Taking a look back at 5 of the greatest Green Bay Packers of all time

With another loss in the column, we know it’s a frustrating start to the season, but as even Green Bay Packers QB, Aaron Rodgers stated so eloquently, there’s no need to panic.

That said, it’s nice to think about something else for a change, and as we await the next game scheduled for next Sunday against the Buffalo Bills, how about we take a look back at five of the greatest Green Bay Packers of all time?

Sometimes, it’s in periods of worry and doubt that it’s best to reminisce, and hey, it just may remind us of who we are, and that’s Cheeseheads, dear readers, and to the bone.

Oh yeah…and these great men, these players from days gone by, they’re in no particular order…they’re just awesome, plain and simple.

Gale Gillingham

He played his college ball back in Minnesota, although he was born in Madison, Wisconsin. He did come back to his home state for his pro ball career however, playing with the Packers for 10 seasons from 1966 to 1976.

Historically, Gillingham was apparently one of the first football players in the entirety of the NFL, to use muscular weight training to aide in his prep for the sport of football, according to his Wikipedia page.

He is a two-time Super Bowl champion; he is in the Green Bay Packers Hall of Fame. He passed away in 2011 at the age of 67.

Tony Canadeo

Canadeo was probably one of the most heralded backs in the sport of pro football. A back is of course one that plays off the line of scrimmage… Reliable, he definitely was back there; he played for the Packers from 1941 to 1952, but interestingly enough, he missed a lot of the 1944 season and also the entirety of the 1945 season, and all of this because he was off fighting the second World War with his fellow countrymen.

His number #3 has been retired by the team, he is a team Hall-of-Famer, and was an NFL Champion in 1944. He passed in 2003 at the age of 84.

Sterling Sharpe

In 1992, Sharpe was an NFL receiving yards leader, three-time NFL receptions leader. Of course, that isn’t a stretch for a wide receiver, now is it? Certainly not, but especially for one as decorated as him. He had quite the career with the Packers…he was loyal as well, having played his whole career with the team from 1988 to 1994.

Reggie White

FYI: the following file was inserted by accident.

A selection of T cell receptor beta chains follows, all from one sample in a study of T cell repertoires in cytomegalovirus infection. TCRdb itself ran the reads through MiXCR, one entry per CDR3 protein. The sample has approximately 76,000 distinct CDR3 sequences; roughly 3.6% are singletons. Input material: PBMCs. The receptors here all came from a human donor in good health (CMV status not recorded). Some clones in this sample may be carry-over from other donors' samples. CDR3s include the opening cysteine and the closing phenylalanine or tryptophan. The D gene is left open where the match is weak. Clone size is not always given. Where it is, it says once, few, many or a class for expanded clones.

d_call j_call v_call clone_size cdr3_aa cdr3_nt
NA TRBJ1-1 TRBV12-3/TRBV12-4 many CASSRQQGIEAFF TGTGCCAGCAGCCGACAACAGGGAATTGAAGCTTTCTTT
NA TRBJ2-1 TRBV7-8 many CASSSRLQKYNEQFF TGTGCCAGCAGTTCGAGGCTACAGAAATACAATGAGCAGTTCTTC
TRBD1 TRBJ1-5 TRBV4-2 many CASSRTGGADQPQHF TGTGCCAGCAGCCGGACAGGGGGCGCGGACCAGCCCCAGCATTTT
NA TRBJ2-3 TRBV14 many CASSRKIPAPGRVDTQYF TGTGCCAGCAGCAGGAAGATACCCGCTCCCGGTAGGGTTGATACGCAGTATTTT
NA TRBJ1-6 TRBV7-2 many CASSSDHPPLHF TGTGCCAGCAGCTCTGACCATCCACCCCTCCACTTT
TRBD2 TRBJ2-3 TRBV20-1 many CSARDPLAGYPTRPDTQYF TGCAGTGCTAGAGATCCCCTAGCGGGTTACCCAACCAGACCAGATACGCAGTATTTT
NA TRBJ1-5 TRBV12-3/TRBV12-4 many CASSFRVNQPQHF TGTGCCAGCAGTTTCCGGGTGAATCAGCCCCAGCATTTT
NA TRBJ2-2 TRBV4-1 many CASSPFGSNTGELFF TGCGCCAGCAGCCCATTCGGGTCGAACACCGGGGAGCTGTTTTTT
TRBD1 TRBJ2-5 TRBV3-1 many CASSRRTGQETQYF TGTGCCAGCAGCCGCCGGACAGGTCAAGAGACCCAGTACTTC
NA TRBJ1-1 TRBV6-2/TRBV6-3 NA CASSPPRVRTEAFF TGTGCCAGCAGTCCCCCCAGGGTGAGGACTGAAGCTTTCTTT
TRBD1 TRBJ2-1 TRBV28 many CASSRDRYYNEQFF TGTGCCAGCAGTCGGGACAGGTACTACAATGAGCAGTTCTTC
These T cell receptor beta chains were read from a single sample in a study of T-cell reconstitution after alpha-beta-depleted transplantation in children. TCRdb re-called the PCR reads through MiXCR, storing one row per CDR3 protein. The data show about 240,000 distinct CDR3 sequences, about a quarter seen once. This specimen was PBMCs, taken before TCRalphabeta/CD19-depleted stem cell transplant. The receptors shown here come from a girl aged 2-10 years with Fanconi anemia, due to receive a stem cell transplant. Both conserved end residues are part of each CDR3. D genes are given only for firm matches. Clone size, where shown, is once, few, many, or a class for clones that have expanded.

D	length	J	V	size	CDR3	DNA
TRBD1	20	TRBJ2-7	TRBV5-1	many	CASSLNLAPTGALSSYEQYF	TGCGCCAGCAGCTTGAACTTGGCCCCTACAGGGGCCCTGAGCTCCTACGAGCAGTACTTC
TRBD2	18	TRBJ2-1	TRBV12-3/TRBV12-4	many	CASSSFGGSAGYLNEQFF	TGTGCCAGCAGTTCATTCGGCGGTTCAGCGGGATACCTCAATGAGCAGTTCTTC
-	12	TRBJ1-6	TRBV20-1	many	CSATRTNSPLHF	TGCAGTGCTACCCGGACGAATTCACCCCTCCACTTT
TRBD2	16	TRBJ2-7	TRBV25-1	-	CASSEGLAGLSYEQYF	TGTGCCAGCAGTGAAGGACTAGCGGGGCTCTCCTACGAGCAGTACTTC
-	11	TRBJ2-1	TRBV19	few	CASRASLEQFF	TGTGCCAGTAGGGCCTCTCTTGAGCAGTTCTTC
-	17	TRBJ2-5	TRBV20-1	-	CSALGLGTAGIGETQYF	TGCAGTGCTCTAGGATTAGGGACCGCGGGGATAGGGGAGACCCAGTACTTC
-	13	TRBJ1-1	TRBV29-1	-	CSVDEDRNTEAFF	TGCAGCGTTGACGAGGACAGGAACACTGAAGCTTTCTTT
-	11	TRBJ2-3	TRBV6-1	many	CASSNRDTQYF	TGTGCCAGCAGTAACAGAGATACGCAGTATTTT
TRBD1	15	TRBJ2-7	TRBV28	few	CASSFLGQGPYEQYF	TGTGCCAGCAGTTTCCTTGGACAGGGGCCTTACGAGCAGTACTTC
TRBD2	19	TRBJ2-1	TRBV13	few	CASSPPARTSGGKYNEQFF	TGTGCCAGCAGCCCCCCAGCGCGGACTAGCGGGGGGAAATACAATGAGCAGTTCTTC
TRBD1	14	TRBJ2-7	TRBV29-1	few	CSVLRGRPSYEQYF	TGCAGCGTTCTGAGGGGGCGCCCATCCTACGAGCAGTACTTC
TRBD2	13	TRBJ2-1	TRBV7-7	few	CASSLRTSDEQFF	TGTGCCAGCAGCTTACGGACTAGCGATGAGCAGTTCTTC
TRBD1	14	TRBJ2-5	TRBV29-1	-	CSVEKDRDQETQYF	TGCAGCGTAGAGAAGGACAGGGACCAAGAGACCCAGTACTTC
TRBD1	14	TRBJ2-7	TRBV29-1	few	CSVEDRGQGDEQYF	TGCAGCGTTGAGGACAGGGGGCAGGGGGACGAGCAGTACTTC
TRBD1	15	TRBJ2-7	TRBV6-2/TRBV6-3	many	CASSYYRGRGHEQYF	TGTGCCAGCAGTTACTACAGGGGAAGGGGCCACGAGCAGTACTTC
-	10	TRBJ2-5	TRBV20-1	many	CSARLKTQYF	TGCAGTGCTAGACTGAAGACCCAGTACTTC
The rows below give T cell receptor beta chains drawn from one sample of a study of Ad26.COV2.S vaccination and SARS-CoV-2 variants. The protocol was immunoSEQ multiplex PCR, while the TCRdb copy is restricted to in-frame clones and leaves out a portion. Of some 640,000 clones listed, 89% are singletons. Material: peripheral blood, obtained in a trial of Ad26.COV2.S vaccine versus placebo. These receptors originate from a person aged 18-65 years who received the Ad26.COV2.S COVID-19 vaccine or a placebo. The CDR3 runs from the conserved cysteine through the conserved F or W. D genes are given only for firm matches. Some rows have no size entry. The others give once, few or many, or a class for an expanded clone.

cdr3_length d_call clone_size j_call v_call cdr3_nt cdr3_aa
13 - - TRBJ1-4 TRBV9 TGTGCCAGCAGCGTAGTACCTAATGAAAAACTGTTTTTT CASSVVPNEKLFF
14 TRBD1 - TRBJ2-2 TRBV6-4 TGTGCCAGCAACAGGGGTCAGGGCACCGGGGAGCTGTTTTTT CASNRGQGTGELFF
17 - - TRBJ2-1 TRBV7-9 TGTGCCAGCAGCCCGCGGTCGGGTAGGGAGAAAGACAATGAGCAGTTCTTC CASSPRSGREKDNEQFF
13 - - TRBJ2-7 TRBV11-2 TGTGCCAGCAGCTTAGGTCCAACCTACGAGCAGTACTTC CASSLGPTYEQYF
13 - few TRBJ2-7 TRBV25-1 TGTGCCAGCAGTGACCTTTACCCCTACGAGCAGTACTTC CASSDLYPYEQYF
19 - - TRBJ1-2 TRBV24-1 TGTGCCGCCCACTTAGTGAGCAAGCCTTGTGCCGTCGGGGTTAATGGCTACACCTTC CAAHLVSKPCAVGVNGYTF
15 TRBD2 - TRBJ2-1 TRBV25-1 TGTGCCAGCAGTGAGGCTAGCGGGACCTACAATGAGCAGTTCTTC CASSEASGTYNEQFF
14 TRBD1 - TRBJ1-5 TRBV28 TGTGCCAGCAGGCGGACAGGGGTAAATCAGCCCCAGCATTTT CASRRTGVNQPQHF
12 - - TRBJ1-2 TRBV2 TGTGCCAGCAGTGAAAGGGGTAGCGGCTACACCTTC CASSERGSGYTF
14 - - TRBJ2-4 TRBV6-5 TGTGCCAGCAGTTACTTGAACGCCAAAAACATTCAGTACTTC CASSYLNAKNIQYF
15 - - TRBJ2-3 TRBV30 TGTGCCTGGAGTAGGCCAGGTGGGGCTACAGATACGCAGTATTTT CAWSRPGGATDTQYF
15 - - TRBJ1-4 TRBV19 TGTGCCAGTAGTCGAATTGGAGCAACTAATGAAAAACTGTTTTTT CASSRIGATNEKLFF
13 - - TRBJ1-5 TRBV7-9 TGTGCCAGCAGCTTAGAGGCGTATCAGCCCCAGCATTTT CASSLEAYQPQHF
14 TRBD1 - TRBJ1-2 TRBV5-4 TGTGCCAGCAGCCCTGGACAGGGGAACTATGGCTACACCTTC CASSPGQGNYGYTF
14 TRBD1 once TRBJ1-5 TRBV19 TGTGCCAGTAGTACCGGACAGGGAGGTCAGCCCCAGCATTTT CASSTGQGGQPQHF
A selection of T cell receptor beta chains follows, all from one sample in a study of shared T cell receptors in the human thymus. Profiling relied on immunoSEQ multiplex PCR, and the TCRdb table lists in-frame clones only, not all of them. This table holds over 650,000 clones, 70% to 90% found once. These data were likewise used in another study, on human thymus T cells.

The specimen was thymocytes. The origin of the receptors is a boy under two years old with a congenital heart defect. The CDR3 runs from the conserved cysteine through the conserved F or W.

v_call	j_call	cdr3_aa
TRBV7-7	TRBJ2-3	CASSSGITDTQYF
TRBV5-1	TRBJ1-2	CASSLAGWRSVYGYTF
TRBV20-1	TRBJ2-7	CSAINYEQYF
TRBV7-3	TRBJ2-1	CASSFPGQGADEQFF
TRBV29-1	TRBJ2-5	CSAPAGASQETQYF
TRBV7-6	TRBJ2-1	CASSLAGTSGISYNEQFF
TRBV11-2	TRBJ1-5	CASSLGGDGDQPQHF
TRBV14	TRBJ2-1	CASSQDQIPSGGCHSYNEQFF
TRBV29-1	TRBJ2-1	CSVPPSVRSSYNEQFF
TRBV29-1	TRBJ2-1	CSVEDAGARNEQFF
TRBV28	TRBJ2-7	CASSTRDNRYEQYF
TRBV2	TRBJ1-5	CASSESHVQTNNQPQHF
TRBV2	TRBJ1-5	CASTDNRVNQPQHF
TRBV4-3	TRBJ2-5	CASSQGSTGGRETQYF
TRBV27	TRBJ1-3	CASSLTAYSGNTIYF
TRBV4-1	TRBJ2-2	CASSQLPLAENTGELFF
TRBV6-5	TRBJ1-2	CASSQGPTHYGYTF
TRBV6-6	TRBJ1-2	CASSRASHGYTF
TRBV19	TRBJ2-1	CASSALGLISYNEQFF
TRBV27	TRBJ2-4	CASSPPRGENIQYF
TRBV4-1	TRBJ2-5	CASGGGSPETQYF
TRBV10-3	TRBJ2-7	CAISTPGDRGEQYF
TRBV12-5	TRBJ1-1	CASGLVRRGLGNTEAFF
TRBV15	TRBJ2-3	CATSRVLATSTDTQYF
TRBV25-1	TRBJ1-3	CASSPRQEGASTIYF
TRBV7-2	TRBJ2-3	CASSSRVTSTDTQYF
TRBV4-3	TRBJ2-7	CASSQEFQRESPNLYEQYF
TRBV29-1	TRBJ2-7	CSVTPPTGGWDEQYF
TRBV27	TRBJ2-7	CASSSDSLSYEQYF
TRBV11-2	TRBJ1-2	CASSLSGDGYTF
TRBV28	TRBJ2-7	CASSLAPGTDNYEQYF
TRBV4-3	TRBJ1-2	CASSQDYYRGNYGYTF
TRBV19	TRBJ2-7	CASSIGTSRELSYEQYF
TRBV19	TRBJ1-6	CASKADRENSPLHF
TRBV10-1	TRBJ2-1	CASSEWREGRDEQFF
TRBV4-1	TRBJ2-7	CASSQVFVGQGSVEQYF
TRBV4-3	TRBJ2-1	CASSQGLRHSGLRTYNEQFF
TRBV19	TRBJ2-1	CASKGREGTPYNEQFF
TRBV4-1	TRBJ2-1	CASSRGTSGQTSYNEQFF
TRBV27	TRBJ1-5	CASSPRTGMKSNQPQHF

Reggie White was taken too soon at the age of 43 back in 2004, but what a career he had. He started his pro football career in the USFL back in the early eighties during that league’s original run. He played for the Memphis Showboats.

It was in 1985 that his NFL career would begin. He played first for the Philadelphia Eagles, but it was perhaps his time with Green Bay that endeared him to the men, women and children of Green Bay, Wisconsin as a star player for the team.

It was in 1997 that he became Super Bowl champion with Green Bay, the team having defeated the New England Patriots. He, of course, accomplished a lot in his career and will be remembered for his smile on the sidelines, his intensity of the gridiron and the legacy he left behind…a mammoth of the NFL for sure – feared, respected and beloved.

Ray Nitschke

The number #66 was retired and yes, that was indeed this man’s number with the Green Bay Packers…a two-time Super Bowl champion, this man had the honor of working under the late, great Vince Lombardi, whom this blog is named after…a large portion of his career, in fact.

Only Gillingham had the honor of playing under him (Vince) from this list, and that was only for a single season.

It was this era that made football fans believe that winning wasn’t everything, it was the only thing…

“Winning is not a sometime thing; it’s an all the time thing. You don’t win once in a while… you don’t do things right once in a while… you do them right all the time. Winning is a habit. Unfortunately so is losing.” – Vince Lombardi

Or this golden nugget, which is perhaps my favorite because it applies to more than just football:

“Individual commitment to a group effort – that is what makes a team work, a company work, a society work, a civilization work.” – Vince Lombardi

Now, Nitschke has had many honors in football, two of which we mentioned at the start of his section here in this piece, but an absolute honor that speaks of his legacy even more, is the fact that in 1998, the Ray Nitschke Memorial Bridge was built in Green Bay, Wisconsin.

I know what you’re thinking, dear readers: That’s it? There are so many more… Well, you’d be right about that. The term ‘tip of the iceberg’ certainly comes to mind.

And that’s reason to join me next time, for yet another trip down memory lane. Stay glued to Lombardi Ave for up-to-the-minute news, and perhaps even more articles like this one down the line.